How to Secure a Credit Internship (Resumes, Interviews, and Other Nuisances)

Welcome to the 2nd post in our 4 part series on Cornell University’s Academic Credit Internships! If you’re interested in reading the first post, which explains what the first 5 things a Cornell student needs to do to get on track for participating in a credit internship, click on any word in this sentence. Not this sentence. Or this one. They will send you to…well, I actually don’t know. Good luck.

In any case, as promised, here are some tips on how to secure a credit internship after you have already applied to a credit internship program with Cornell:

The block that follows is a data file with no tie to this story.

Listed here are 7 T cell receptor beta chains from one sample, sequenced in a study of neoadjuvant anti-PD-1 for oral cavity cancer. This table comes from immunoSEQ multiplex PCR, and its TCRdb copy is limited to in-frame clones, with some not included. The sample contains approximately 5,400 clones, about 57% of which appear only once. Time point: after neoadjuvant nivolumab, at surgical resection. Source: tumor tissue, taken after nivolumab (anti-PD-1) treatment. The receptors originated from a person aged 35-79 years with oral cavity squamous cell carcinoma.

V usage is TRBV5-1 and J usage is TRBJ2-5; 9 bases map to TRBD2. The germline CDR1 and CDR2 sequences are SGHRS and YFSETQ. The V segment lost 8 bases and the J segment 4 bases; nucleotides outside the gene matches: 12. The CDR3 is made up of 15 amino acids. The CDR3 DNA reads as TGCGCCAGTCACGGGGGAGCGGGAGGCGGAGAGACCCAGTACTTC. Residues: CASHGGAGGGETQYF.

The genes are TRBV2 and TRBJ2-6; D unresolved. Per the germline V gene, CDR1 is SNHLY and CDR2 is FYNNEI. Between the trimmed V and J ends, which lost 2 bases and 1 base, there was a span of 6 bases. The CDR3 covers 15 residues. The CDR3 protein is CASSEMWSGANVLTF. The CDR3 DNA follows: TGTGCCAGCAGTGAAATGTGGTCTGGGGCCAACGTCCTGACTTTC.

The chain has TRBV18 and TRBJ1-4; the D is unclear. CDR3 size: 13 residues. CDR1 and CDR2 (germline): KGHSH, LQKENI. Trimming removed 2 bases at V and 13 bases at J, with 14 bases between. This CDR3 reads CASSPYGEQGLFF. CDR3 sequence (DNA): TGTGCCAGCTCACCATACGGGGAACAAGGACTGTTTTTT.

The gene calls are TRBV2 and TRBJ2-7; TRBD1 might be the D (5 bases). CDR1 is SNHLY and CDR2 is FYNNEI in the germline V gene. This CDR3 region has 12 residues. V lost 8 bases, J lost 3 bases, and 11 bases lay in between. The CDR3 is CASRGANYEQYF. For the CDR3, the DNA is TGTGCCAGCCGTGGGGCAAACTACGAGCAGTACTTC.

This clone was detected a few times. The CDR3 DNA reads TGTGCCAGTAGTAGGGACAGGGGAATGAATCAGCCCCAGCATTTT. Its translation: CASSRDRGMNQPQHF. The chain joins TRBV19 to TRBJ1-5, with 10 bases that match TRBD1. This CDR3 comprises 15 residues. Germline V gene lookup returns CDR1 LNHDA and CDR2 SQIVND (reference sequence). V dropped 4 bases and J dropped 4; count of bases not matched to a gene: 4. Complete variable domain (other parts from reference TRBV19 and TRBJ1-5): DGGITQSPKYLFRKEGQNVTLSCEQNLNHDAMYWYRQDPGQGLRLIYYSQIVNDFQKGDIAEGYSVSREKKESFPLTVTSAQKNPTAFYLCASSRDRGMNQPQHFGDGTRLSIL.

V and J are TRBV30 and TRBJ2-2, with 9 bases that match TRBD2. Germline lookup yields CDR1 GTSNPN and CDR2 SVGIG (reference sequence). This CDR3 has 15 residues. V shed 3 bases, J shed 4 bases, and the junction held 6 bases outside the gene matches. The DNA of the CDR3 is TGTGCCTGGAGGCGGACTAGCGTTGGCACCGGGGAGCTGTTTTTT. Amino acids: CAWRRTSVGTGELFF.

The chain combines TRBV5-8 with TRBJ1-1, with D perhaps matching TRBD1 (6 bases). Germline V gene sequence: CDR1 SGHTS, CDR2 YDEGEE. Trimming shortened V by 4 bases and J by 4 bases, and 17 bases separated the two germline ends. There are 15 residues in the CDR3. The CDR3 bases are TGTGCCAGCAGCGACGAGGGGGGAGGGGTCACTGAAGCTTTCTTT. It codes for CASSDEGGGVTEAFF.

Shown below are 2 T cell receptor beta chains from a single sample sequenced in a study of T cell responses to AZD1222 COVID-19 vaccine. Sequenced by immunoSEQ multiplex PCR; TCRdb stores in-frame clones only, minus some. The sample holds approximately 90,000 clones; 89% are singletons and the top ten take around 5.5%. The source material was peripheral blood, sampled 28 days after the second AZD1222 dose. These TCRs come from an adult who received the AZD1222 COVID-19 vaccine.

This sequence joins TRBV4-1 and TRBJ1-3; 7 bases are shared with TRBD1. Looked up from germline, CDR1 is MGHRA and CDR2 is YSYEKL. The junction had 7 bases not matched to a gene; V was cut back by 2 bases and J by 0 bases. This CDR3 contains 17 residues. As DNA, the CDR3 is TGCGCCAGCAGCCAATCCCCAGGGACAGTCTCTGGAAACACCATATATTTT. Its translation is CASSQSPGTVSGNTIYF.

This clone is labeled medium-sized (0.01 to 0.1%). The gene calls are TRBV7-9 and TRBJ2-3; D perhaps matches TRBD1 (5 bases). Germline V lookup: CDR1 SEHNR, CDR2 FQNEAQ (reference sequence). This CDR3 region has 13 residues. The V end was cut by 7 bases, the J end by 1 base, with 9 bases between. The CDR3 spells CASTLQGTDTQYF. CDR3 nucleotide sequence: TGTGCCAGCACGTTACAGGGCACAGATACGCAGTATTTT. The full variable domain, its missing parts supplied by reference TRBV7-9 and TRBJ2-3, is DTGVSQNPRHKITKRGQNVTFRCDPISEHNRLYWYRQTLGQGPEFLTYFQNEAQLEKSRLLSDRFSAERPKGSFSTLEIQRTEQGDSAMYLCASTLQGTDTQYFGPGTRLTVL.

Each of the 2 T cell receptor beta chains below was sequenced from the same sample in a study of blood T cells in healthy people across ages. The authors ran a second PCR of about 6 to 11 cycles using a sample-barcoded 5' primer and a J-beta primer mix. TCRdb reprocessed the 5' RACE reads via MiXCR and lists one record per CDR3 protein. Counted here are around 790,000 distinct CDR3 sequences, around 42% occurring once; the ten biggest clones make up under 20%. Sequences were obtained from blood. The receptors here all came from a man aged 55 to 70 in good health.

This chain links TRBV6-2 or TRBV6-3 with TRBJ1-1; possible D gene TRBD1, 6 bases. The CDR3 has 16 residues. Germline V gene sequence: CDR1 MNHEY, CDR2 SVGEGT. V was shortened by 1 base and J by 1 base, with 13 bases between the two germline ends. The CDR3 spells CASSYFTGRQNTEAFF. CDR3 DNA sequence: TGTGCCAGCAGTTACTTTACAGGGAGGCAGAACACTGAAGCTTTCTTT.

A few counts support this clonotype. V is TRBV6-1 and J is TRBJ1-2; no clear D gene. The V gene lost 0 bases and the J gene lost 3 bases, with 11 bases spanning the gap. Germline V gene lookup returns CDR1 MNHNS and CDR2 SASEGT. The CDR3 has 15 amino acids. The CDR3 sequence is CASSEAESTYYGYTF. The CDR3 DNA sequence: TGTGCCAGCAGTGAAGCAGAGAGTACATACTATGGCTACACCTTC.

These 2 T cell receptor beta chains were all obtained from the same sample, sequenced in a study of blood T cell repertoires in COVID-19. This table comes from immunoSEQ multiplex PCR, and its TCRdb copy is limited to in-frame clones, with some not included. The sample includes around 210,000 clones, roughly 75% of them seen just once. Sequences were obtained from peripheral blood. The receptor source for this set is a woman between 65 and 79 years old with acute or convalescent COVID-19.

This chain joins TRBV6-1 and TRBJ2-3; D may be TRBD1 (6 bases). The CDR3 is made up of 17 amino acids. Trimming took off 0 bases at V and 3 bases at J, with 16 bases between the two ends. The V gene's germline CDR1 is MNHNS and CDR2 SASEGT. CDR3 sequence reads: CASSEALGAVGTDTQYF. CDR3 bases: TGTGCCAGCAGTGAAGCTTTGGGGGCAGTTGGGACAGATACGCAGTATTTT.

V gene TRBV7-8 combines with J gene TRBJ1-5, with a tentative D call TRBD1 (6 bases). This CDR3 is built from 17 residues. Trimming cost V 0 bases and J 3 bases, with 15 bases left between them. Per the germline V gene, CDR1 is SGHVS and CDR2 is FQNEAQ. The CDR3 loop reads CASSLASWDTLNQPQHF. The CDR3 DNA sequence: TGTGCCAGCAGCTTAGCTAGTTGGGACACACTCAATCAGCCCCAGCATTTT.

1. Read up on your internship postings. If you have been accepted by your college into their credit internship program, then your next step will to be to apply to specific internship opportunities at participating organizations. Typically, you will be informed by the program coordinator about how to view the internship postings for your credit internship program. Alternatively, you can look for internship posting on CCNet, a job posting forum available to Cornell students. You can also look on the career websites of organizations you are particularly interested in to see if they offer internship opportunities and discuss with your program coordinator if you can pursue those opportunities through an independent credit internship. These internship postings will state the qualifications you will need to apply, including minimum GPA levels, class years, and application procedures. Review these requirements carefully and make sure you understand all the steps you must take to apply completely for the position. Additionally, save a copy of the internship description, which typically contains expected responsibilities for the accepted intern. It will be useful to you later.